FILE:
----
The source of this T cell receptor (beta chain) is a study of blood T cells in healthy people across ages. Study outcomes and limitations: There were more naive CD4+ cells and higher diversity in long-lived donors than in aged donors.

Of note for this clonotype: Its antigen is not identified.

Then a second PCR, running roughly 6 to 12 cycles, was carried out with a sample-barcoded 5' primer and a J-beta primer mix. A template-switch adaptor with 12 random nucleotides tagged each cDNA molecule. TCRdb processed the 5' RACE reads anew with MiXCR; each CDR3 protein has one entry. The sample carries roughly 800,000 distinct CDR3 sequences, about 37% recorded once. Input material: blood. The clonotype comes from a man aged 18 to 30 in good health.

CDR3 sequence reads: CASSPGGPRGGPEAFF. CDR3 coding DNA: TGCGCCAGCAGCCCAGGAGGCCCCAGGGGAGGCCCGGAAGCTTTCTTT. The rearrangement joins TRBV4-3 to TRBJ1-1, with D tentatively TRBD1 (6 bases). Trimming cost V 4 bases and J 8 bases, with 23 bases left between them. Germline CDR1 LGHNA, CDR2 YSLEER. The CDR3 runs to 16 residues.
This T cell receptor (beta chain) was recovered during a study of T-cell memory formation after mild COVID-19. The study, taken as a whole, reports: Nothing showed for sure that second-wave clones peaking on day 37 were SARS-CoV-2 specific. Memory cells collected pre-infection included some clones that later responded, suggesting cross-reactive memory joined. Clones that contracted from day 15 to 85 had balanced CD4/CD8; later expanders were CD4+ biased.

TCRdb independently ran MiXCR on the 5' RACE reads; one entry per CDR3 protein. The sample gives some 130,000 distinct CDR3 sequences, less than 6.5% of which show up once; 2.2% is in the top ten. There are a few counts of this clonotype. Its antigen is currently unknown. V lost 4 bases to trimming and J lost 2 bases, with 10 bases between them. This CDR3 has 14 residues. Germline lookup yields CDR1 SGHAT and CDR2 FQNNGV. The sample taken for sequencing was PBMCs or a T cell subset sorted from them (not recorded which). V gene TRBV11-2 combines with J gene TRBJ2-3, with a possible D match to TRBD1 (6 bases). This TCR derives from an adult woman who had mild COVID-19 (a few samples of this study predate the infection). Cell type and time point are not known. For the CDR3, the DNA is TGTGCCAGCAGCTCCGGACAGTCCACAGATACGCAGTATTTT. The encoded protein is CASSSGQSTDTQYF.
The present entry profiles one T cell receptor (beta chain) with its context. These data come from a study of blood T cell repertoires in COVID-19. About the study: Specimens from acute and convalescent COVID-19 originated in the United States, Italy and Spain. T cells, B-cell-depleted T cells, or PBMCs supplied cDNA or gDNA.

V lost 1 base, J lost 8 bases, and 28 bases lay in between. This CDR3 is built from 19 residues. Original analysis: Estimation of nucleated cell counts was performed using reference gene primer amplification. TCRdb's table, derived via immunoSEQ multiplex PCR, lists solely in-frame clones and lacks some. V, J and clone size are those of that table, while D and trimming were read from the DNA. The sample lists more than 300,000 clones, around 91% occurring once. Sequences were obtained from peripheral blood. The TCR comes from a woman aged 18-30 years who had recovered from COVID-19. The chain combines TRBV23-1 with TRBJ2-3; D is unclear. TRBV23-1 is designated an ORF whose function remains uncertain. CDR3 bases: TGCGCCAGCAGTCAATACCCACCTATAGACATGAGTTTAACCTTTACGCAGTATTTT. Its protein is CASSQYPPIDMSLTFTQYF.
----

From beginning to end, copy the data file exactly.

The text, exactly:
The source of this T cell receptor (beta chain) is a study of blood T cells in healthy people across ages. Study outcomes and limitations: There were more naive CD4+ cells and higher diversity in long-lived donors than in aged donors.

Of note for this clonotype: Its antigen is not identified.

Then a second PCR, running roughly 6 to 12 cycles, was carried out with a sample-barcoded 5' primer and a J-beta primer mix. A template-switch adaptor with 12 random nucleotides tagged each cDNA molecule. TCRdb processed the 5' RACE reads anew with MiXCR; each CDR3 protein has one entry. The sample carries roughly 800,000 distinct CDR3 sequences, about 37% recorded once. Input material: blood. The clonotype comes from a man aged 18 to 30 in good health.

CDR3 sequence reads: CASSPGGPRGGPEAFF. CDR3 coding DNA: TGCGCCAGCAGCCCAGGAGGCCCCAGGGGAGGCCCGGAAGCTTTCTTT. The rearrangement joins TRBV4-3 to TRBJ1-1, with D tentatively TRBD1 (6 bases). Trimming cost V 4 bases and J 8 bases, with 23 bases left between them. Germline CDR1 LGHNA, CDR2 YSLEER. The CDR3 runs to 16 residues.
This T cell receptor (beta chain) was recovered during a study of T-cell memory formation after mild COVID-19. The study, taken as a whole, reports: Nothing showed for sure that second-wave clones peaking on day 37 were SARS-CoV-2 specific. Memory cells collected pre-infection included some clones that later responded, suggesting cross-reactive memory joined. Clones that contracted from day 15 to 85 had balanced CD4/CD8; later expanders were CD4+ biased.

TCRdb independently ran MiXCR on the 5' RACE reads; one entry per CDR3 protein. The sample gives some 130,000 distinct CDR3 sequences, less than 6.5% of which show up once; 2.2% is in the top ten. There are a few counts of this clonotype. Its antigen is currently unknown. V lost 4 bases to trimming and J lost 2 bases, with 10 bases between them. This CDR3 has 14 residues. Germline lookup yields CDR1 SGHAT and CDR2 FQNNGV. The sample taken for sequencing was PBMCs or a T cell subset sorted from them (not recorded which). V gene TRBV11-2 combines with J gene TRBJ2-3, with a possible D match to TRBD1 (6 bases). This TCR derives from an adult woman who had mild COVID-19 (a few samples of this study predate the infection). Cell type and time point are not known. For the CDR3, the DNA is TGTGCCAGCAGCTCCGGACAGTCCACAGATACGCAGTATTTT. The encoded protein is CASSSGQSTDTQYF.
The present entry profiles one T cell receptor (beta chain) with its context. These data come from a study of blood T cell repertoires in COVID-19. About the study: Specimens from acute and convalescent COVID-19 originated in the United States, Italy and Spain. T cells, B-cell-depleted T cells, or PBMCs supplied cDNA or gDNA.

V lost 1 base, J lost 8 bases, and 28 bases lay in between. This CDR3 is built from 19 residues. Original analysis: Estimation of nucleated cell counts was performed using reference gene primer amplification. TCRdb's table, derived via immunoSEQ multiplex PCR, lists solely in-frame clones and lacks some. V, J and clone size are those of that table, while D and trimming were read from the DNA. The sample lists more than 300,000 clones, around 91% occurring once. Sequences were obtained from peripheral blood. The TCR comes from a woman aged 18-30 years who had recovered from COVID-19. The chain combines TRBV23-1 with TRBJ2-3; D is unclear. TRBV23-1 is designated an ORF whose function remains uncertain. CDR3 bases: TGCGCCAGCAGTCAATACCCACCTATAGACATGAGTTTAACCTTTACGCAGTATTTT. Its protein is CASSQYPPIDMSLTFTQYF.